Kids & the COVID-19 Vaccine: Must-Reads

Looking for more information on COVID-19 vaccinations and kids? Browse this curated list of news, advice, and more, broken down by topic. For the latest, view Education Week’s ongoing vaccine coverage.

The Latest

Student Well-Being Kids and COVID-19 Vaccines: The Latest News
April 13, 2021
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Vaccine Administration

Ticket number 937 sits on a COVID-19 vaccination at the drive-thru vaccination site in the Coweta County Fairgrounds on Jan. 14, 2021, in Newnan, Ga.
A ticket number sits on a COVID-19 vaccination at the drive-thru vaccination site in the Coweta County Fairgrounds in Newnan, Ga.
Curtis Compton/Atlanta Journal-Constitution via AP
Federal White House Outlines COVID-19 Vaccination Plans for Kids 5-11
Evie Blad, October 20, 2021
3 min read
Cole Rodriguez, a 15-year-old student at Topeka West, gets a COVID-19 vaccine Monday, Aug. 9, 2021 at Topeka High School's vaccine clinic.
Cole Rodriguez, a 15-year-old student, gets a COVID-19 vaccine at Topeka High School's vaccine clinic.
Evert Nelson/The Topeka Capital-Journal via AP

Communicating About the Vaccine

Image of a stethescope, teddy bear, and vaccine syringe.
Milena Khosroshvili/iStock/Getty
Cheryl Watson-Harris, superintendent of the DeKalb County School District in DeKalb, Ga.
Cheryl Watson-Harris, superintendent of the DeKalb County School District in Georgia.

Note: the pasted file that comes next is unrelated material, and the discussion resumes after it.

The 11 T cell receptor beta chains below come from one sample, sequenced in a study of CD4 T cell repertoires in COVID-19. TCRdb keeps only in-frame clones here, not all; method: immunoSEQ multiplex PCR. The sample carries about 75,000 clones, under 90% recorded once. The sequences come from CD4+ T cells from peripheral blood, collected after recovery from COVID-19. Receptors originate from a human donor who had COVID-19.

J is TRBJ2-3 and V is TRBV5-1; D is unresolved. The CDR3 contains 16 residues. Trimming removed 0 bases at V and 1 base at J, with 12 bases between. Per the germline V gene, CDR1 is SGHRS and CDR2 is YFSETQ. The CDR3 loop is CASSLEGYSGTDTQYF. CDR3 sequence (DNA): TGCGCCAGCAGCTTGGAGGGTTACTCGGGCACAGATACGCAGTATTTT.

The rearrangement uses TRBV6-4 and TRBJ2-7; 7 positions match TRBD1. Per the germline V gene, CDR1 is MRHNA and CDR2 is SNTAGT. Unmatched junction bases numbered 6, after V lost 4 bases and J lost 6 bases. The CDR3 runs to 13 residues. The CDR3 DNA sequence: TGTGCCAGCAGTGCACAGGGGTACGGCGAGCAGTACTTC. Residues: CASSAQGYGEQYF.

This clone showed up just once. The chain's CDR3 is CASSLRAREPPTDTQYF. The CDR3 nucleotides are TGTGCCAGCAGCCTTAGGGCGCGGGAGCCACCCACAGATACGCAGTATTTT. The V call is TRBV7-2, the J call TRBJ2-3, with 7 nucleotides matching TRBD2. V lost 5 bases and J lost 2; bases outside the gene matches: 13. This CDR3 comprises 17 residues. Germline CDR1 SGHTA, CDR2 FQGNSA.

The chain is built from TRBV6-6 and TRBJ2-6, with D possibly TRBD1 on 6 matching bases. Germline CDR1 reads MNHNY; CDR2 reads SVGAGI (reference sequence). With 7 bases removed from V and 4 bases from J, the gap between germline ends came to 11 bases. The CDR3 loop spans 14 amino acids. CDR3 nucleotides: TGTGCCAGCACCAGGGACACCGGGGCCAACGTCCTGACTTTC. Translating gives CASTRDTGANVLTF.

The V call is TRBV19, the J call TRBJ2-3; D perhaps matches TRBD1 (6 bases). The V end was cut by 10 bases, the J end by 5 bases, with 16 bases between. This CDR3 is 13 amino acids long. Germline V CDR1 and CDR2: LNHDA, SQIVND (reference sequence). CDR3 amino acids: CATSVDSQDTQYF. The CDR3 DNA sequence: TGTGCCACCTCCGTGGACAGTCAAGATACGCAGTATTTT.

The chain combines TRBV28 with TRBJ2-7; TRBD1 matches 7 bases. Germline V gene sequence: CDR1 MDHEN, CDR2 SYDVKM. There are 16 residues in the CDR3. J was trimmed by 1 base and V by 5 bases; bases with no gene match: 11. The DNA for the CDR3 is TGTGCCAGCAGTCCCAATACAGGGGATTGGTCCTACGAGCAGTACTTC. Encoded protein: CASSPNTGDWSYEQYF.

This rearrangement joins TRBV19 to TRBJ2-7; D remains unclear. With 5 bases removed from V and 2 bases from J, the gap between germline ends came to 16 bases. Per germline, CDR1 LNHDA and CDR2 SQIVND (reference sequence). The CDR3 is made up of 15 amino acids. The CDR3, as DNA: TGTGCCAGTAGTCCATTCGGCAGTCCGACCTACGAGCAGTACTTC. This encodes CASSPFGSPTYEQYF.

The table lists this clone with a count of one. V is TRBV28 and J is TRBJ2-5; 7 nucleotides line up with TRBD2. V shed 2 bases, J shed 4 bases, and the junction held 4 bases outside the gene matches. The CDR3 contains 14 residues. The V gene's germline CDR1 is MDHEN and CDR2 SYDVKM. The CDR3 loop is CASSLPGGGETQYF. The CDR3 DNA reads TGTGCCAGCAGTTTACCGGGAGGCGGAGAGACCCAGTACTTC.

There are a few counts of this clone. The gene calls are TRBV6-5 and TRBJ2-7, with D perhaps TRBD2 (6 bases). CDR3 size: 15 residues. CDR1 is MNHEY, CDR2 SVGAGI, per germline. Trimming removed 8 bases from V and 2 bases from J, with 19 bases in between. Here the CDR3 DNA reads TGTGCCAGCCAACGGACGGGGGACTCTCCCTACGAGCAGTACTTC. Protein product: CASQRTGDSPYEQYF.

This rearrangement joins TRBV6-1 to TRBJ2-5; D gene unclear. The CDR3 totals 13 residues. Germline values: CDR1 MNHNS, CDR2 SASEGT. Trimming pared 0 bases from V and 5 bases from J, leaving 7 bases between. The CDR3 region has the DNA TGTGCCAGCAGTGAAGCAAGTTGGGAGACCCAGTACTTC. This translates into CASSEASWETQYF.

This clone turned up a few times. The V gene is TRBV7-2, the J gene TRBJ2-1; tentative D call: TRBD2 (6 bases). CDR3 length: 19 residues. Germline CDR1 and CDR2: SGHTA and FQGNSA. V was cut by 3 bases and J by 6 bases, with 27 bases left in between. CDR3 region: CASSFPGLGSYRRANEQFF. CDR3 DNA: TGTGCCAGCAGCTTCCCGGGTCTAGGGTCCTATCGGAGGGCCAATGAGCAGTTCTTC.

Dustin Chambers for Education Week
Corey Ruth, a student at McDonogh 35 high school in Louisiana, was unsure of getting the COVID-19 vaccine until his athletic trainer talked to him about it.
Corey Ruth, a student at McDonogh 35 high school in Louisiana, was unsure about getting the COVID-19 vaccine until his athletic trainer talked to him.
Harlin Miller for Education Week

Vaccine Mandates

Opponents of legislation that tightened  rules on exemptions for vaccinations demonstrate outside the office of California Gov. Gavin Newsom in Sacramento, Calif., in Sept. 2019. Medical exemptions in California more than tripled in the three years after they became the only allowable reason for a student to be unvaccinated.
Opponents of legislation that tightened rules on exemptions for vaccinations demonstrate outside the office of California Gov. Gavin Newsom in Sacramento, Calif., in Sept. 2019.
Rich Pedroncelli/AP
States How Vaccine Loopholes Could Weaken COVID Shot Mandates for Kids
Evie Blad, September 28, 2021
9 min read
Diego Cervantes, 16, gets a shot of the Pfizer COVID-19 vaccine at the First Baptist Church of Pasadena on May 14, 2021, in Pasadena, Calif.
Diego Cervantes, 16, gets a shot of the Pfizer vaccine at the First Baptist Church of Pasadena last spring in Pasadena, Calif.
Marcio Jose Sanchez/AP

Lessons From History

In this April 1955 file photo, first and second-graders at St. Vibiana's school are inoculated against polio with the Salk vaccine in Los Angeles. Tens of millions of today's older Americans lived through the polio epidemic, their childhood summers dominated by concern about the virus. Some parents banned their kids from public swimming pools and neighborhood playgrounds and avoided large gatherings. Some of those from the polio era are sharing their memories with today's youngsters as a lesson of hope for the battle against COVID-19. Soon after polio vaccines became widely available, U.S. cases and death tolls plummeted to hundreds a year, then dozens in the 1960s, and to U.S. eradication in 1979.
In this April 1955 file photo, 1st and 2nd graders are inoculated against polio with the Salk vaccine in Los Angeles.
AP

Copyright 2021 The Associated Press. All rights reserved. This material may not be published, broadcast, rewritten or redistributed without permission.